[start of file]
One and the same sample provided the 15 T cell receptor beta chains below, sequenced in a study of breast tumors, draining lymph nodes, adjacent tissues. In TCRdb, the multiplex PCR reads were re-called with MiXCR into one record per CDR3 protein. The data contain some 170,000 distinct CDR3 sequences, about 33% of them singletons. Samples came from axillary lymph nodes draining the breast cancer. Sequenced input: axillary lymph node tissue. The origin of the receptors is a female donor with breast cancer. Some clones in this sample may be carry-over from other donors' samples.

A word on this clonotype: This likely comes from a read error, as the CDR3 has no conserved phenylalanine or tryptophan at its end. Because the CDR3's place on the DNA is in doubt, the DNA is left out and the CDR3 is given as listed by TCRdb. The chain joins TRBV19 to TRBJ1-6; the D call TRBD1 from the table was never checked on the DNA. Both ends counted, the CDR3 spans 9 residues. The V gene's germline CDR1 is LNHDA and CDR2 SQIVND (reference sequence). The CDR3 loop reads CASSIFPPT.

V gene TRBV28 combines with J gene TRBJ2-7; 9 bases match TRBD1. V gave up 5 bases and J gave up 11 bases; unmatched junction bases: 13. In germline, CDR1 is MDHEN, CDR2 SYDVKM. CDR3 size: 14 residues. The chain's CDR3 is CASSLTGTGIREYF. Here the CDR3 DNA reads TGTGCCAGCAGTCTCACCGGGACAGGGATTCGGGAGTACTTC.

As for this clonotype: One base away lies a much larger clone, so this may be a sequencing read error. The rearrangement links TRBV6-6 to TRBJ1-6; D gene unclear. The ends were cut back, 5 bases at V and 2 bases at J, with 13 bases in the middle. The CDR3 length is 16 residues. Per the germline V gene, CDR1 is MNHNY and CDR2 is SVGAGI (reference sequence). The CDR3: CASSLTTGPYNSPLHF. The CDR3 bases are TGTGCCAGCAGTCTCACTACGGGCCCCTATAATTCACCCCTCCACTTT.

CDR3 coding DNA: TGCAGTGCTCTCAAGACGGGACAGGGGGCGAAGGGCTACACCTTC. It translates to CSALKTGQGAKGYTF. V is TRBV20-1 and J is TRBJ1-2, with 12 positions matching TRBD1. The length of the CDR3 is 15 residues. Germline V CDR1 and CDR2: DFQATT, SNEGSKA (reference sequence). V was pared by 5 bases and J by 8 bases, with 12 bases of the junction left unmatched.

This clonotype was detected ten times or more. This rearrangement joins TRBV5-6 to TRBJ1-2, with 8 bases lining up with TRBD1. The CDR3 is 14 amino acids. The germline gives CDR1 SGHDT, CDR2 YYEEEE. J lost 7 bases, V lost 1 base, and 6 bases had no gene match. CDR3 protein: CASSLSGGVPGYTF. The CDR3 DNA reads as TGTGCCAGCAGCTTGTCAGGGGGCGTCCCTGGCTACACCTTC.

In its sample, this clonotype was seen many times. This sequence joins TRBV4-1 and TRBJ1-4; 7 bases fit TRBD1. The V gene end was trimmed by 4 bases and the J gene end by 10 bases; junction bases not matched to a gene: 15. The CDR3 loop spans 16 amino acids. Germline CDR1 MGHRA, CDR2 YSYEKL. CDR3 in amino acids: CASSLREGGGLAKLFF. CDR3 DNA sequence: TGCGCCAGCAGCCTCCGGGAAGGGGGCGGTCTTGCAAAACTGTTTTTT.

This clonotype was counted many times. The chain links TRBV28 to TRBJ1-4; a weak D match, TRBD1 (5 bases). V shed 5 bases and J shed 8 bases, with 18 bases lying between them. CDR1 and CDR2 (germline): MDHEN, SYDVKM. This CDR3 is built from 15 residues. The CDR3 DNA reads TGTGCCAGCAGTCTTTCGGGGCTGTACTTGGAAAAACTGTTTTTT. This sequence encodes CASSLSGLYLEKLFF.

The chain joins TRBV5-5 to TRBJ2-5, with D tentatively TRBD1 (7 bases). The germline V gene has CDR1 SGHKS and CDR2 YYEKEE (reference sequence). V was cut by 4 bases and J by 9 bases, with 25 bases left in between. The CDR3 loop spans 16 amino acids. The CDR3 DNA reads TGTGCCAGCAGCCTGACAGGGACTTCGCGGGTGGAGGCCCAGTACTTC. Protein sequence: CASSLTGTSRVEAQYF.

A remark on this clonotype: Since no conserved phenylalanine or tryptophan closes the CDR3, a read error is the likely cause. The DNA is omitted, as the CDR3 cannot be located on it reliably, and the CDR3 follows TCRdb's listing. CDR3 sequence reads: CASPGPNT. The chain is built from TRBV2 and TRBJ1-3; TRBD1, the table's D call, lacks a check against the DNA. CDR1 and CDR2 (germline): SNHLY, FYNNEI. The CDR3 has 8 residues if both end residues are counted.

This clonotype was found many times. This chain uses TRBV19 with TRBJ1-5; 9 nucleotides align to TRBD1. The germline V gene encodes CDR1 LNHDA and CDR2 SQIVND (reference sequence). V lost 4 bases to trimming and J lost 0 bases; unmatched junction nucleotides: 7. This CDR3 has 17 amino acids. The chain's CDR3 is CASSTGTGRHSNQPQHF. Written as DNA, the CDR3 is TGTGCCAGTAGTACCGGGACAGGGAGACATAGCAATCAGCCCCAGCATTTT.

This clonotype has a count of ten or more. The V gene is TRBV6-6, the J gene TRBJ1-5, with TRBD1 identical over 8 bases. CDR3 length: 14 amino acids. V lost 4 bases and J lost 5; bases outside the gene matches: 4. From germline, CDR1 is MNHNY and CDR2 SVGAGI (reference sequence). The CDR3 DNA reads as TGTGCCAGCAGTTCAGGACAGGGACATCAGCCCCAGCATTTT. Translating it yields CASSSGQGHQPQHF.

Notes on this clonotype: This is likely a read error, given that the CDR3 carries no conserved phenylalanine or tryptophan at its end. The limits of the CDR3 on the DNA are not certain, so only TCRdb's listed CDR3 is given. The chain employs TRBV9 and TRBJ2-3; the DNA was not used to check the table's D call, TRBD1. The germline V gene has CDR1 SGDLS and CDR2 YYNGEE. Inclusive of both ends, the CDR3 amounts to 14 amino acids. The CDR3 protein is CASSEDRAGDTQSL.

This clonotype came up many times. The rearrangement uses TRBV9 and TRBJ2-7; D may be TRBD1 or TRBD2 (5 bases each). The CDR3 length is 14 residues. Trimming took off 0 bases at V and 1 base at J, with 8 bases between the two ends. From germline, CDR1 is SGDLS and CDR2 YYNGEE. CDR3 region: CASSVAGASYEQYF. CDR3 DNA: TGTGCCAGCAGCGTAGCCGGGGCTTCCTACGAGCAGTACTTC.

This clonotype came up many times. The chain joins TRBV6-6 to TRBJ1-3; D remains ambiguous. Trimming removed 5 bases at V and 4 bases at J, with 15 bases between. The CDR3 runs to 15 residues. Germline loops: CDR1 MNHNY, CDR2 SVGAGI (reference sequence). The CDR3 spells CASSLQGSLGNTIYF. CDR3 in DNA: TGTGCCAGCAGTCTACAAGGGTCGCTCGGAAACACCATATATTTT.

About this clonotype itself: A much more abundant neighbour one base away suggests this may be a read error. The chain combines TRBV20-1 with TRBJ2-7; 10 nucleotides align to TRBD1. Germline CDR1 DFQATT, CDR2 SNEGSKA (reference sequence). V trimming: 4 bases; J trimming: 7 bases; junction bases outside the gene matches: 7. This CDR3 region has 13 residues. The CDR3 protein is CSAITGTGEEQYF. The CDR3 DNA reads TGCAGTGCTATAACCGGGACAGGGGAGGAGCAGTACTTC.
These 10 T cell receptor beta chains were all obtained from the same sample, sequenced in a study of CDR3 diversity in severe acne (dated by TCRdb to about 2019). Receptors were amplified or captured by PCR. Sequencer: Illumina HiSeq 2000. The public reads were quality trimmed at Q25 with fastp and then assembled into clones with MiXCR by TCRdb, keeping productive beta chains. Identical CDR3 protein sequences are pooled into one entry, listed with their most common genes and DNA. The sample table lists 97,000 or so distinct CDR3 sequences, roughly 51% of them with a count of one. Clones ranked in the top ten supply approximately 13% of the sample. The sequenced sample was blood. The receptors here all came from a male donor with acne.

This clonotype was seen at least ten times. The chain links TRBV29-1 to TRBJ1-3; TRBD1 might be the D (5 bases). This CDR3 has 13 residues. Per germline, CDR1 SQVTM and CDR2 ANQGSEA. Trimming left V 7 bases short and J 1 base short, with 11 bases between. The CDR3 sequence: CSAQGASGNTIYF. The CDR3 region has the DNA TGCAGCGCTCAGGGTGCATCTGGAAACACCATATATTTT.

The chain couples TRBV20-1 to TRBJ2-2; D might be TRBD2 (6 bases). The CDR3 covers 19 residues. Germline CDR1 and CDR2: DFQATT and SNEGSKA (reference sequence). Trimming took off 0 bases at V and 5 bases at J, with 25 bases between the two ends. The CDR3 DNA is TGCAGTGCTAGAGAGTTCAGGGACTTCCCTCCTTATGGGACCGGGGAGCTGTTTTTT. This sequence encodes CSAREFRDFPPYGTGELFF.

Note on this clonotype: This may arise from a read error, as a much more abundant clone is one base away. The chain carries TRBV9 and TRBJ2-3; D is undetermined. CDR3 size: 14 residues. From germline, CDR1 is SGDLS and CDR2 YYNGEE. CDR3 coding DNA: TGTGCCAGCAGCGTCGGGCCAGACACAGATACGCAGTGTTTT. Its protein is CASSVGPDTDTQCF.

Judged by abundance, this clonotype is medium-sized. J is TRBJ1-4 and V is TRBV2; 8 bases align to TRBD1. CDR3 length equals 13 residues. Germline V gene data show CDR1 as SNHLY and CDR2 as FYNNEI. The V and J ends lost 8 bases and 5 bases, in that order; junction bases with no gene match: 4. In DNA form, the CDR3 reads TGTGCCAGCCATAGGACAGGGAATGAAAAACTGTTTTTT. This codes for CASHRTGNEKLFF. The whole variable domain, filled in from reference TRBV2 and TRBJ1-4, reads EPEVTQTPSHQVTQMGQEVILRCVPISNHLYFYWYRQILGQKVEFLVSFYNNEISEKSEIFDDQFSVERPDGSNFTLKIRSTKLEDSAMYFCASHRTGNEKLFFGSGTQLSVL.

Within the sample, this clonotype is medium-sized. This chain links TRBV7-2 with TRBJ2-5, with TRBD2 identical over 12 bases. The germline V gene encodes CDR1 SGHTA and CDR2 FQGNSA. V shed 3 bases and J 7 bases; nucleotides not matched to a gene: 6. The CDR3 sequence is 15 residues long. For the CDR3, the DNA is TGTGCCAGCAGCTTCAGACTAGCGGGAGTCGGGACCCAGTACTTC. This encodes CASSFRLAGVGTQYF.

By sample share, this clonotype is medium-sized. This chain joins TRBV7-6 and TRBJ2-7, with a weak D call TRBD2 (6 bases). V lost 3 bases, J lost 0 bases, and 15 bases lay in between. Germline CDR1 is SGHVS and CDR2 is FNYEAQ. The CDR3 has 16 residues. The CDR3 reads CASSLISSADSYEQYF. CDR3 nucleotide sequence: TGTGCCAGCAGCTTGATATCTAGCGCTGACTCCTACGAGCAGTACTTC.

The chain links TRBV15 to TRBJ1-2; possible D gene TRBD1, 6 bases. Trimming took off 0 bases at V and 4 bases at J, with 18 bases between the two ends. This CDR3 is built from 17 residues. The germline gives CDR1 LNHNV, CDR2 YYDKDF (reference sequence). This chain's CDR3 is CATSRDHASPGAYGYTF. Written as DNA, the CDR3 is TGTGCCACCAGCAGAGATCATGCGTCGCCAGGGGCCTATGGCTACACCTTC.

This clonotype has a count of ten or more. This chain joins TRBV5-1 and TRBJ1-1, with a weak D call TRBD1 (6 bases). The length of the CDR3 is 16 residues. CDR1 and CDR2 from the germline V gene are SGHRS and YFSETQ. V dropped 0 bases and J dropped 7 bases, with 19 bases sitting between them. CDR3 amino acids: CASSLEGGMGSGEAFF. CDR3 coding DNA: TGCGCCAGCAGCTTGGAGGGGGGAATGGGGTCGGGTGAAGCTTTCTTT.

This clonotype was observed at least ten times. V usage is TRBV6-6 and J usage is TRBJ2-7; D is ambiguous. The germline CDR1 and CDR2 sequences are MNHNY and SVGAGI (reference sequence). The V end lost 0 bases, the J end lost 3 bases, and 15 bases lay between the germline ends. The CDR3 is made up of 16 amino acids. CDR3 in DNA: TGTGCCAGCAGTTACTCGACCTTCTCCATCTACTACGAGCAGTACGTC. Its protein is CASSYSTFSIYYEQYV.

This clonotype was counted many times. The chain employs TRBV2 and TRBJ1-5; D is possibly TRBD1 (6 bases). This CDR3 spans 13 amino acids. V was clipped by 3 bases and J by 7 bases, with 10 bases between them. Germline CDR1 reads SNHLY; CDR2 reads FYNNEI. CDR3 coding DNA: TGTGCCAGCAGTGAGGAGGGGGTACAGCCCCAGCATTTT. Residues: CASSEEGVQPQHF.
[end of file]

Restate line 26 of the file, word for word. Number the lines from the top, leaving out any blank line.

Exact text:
This clonotype was observed at least ten times. V usage is TRBV6-6 and J usage is TRBJ2-7; D is ambiguous. The germline CDR1 and CDR2 sequences are MNHNY and SVGAGI (reference sequence). The V end lost 0 bases, the J end lost 3 bases, and 15 bases lay between the germline ends. The CDR3 is made up of 16 amino acids. CDR3 in DNA: TGTGCCAGCAGTTACTCGACCTTCTCCATCTACTACGAGCAGTACGTC. Its protein is CASSYSTFSIYYEQYV.